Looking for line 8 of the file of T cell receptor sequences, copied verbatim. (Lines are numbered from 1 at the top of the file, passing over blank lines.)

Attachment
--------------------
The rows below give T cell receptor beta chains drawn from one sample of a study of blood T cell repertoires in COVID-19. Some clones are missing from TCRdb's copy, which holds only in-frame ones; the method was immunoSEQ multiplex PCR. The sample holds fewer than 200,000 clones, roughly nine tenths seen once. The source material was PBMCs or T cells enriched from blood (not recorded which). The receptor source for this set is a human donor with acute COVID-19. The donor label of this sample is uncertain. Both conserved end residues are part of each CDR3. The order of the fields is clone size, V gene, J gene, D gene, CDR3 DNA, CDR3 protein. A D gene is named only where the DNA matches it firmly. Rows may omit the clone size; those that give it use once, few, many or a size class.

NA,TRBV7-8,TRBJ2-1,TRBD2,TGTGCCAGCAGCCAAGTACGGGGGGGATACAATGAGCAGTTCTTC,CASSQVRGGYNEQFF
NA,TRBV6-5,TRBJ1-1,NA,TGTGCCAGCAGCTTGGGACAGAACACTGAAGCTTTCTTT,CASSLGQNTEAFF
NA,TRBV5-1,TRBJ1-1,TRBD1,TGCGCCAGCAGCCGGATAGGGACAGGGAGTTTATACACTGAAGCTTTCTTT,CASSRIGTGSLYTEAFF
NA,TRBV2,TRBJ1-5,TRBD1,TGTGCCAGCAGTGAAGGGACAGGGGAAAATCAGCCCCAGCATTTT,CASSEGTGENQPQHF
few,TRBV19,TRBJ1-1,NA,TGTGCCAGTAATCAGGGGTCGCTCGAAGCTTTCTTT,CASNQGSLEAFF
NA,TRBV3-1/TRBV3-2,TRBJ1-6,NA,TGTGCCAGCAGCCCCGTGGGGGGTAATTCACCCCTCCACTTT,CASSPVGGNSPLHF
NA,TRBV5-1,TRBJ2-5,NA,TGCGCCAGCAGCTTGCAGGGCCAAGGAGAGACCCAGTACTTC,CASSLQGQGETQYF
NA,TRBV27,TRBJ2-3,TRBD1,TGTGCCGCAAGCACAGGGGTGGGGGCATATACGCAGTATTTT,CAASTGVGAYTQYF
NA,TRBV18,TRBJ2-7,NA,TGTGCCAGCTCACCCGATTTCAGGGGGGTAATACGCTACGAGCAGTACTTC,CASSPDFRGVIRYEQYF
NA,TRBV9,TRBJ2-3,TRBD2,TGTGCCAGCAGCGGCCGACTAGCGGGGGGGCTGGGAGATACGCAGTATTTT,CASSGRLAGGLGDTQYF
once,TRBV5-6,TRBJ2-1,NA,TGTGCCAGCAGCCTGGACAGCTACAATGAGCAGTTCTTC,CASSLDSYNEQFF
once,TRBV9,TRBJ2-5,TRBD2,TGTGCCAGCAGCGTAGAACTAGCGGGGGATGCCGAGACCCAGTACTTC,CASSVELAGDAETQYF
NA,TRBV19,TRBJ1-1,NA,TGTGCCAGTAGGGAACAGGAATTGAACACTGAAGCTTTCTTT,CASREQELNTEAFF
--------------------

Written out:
NA,TRBV5-1,TRBJ2-5,NA,TGCGCCAGCAGCTTGCAGGGCCAAGGAGAGACCCAGTACTTC,CASSLQGQGETQYF